September 14th, 2005
Local governments and agencies are waking up with a start — could it happen here? If first responders cannot communicate with each other in the first 72 hours — how do they do their job?
The New Orleans tragedy manifested the worst communication nightmares imaginable — underground communication lines were disabled due to flooding, cell towers were blown over, backup generators ran out of fuel — or filled up with water. Radios of police, firefighters, ER couldn’t talk to each other. In some cases first responders were simply walking over to each other to talk!
Ad hoc networks boast of working in especially such situations … after more than 10 years and millions of $$ in research … where is the first deployed/working ad hoc network?
No sooner had a 46-truck convoy of Baltimore first-responders and equipment left for Louisiana on Sunday than it received an education in emergency communications: Even state-of-the-art systems can fail.
Grand Rapids Press:
“The lessons we can learn from the Katrina disaster is what happens to those with mobility and transportation issues. If there is a need for a mass evacuation, how would we get those without transportation?” 1st Ward Commissioner James Jendrasiak asked.
The Nevada Homeland Security Department is taking up the issue of disaster response. From their own experience and what they’ve seen with Hurricane Katrina relief, they’ve determined the channels of communication are broken.
July 13th, 2005
Recently both Yahoo! and Google released their Map APIs. Both have interesting and unique features – while Google map is easy to customize and embed in your website or application, all you need to do with Yahoo Map API is provide it with the XML formatted data for
plotting information on the map. The nice thing about Yahoo API vs Google API is that you do not need to specify the exact latitude and longitude information and it does the geocoding for you using the address.
Having played with both a little, I hacked up an application that would extract the latest news from Yahoo! US News website and display on the map. You can view it in action here and it has also been added on the yahoo developer network’s featured application list here. 😉
These APIs provide a simple way for anyone to visualize geospatial information and I hope that such nifty applications would motivate people to provide metadata information such as OPML or geocoding in images.
June 30th, 2005
Google Earth is a Java-based GIS application that allows users to find places on the face of the Earth. The users can zoom from space down to street level and combine imagery, 3D geography, maps, and business data to get the total picture in seconds.
I love it! If your computer meets these requirements, give it a try.
It took me 15 mins to find the place where I used live in Hong Kong in Google Earth.
June 21st, 2005
This is a fictionary 8-mintue mini-movie speculating the evolution of media from 1984 up until 2014 .
- ‘2005 â€“ In response to Googleâ€™s recent moves, Microsoft buys Friendster. ‘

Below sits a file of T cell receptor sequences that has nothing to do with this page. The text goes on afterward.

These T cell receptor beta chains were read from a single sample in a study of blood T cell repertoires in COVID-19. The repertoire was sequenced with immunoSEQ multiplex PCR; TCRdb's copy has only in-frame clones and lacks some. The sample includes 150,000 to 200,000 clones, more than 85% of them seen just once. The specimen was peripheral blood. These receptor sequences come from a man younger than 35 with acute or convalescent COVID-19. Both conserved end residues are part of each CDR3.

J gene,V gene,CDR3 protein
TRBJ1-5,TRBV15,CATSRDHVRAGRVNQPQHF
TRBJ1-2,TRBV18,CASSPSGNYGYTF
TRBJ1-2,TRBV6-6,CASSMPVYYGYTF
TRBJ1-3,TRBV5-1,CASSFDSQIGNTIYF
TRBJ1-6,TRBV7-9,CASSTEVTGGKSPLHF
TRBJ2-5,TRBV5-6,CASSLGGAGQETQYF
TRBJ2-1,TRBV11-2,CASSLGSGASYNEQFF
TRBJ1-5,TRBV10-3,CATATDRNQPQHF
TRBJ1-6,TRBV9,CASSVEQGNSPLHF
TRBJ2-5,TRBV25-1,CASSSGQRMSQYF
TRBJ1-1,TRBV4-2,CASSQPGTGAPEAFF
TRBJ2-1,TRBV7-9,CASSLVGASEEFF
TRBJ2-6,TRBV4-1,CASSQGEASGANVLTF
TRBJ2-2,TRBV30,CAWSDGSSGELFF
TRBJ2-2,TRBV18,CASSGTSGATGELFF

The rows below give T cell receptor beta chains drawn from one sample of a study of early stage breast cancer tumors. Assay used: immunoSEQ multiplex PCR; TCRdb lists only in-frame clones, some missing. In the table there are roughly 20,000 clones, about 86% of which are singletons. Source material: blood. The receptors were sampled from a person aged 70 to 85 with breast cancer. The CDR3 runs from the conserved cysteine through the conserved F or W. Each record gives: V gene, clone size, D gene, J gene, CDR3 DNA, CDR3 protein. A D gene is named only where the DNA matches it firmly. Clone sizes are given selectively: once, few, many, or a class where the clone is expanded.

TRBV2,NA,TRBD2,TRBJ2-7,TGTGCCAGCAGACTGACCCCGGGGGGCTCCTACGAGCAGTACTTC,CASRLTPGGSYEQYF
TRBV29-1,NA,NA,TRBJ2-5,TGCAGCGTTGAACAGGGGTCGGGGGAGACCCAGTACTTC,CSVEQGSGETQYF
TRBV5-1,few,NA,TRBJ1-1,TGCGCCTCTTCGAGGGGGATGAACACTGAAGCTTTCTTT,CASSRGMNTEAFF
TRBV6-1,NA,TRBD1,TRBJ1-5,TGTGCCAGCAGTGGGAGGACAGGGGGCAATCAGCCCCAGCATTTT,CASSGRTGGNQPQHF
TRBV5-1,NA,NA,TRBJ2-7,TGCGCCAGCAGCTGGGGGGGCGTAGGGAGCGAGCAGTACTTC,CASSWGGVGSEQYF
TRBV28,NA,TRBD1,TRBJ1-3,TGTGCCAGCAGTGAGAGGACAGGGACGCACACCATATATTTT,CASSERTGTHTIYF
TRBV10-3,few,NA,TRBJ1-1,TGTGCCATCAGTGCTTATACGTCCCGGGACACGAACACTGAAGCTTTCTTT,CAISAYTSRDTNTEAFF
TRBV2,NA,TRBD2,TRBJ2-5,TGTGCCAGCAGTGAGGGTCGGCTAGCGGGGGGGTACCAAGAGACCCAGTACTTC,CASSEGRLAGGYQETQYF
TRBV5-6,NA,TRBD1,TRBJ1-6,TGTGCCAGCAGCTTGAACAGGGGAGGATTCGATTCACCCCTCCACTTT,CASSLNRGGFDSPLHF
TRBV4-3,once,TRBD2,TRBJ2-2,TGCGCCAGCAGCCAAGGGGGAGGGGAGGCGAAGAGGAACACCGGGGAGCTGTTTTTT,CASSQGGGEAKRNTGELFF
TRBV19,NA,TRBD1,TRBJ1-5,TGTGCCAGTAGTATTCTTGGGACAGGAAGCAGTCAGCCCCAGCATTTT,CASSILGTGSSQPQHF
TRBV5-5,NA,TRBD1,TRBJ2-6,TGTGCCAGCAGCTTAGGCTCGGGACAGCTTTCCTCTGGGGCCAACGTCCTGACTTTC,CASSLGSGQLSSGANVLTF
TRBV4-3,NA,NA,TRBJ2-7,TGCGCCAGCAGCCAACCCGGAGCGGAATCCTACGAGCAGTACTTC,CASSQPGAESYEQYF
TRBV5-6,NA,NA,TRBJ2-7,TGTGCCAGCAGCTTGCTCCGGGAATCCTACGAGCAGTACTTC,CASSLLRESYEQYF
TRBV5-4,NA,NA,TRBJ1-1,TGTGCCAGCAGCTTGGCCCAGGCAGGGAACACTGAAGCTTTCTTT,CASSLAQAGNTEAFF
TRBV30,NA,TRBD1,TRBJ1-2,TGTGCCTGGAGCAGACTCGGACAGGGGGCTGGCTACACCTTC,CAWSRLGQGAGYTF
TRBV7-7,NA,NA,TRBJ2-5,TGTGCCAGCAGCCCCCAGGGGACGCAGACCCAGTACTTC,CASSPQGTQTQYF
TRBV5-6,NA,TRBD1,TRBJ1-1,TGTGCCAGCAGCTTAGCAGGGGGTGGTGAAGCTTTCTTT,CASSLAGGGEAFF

- ‘2008 sees the alliance that will challenge Microsoftâ€™s ambitions. Google and Amazon join forces to form Googlezon.’
- ‘In 2011, the slumbering Fourth Estate awakes to make its first and final stand. The New York Times Company sues Googlezon…’
- ‘In year 2014, New York Times has gone offline.’
source: http://www.robinsloan.com/epic/; transcript
June 6th, 2005
IBM seems to have captured the gaming console market, becoming the sole chip provider for PS3, XBox 360 and Nintendo.
Apple moves on in search of greener pastures, switching to Intel x86 chips. Mac users will probably see dropped prices and increasing support for x86 applications by end of 2007. Seems to be win-win situation for Intel, Apple and Mac enthusiasts! We might finally see non-linux robust software on x86 after all ;).
April 18th, 2005
So the major players have joined in the WiMax game. This report from the Washington Post describes Intel coming to DC area to release their new WiMax chipset.
February 18th, 2005
There is an interesting paper that describes how TiVo computes its recording recommendations.
We describe the TiVo television show collaborative recommendation system which has been fielded in over one million TiVo clients for four years. Over this install base, TiVo currently has approximately 100 million ratings by users over approximately 30,000 distinct TV shows and movies. TiVo uses an item-item (show to show) form of collaborative filtering which obviates the need to keep any persistent memory of each userï¿½s viewing preferences at the TiVo server. Taking advantage of TiVoï¿½s client-server architecture has produced a novel collaborative filtering system in which the server does a minimum of work and most work is delegated to the numerous clients. Nevertheless, the server-side processing is also highly scalable and parallelizable. Although we have not performed formal empirical evaluations of its accuracy, internal studies have shown its recommendations to be useful even for multiple user households. TiVoï¿½s architecture also allows for throttling of the server so if more server-side resources become available, more correlations can be computed on the server allowing TiVo to make recommendations for niche audiences.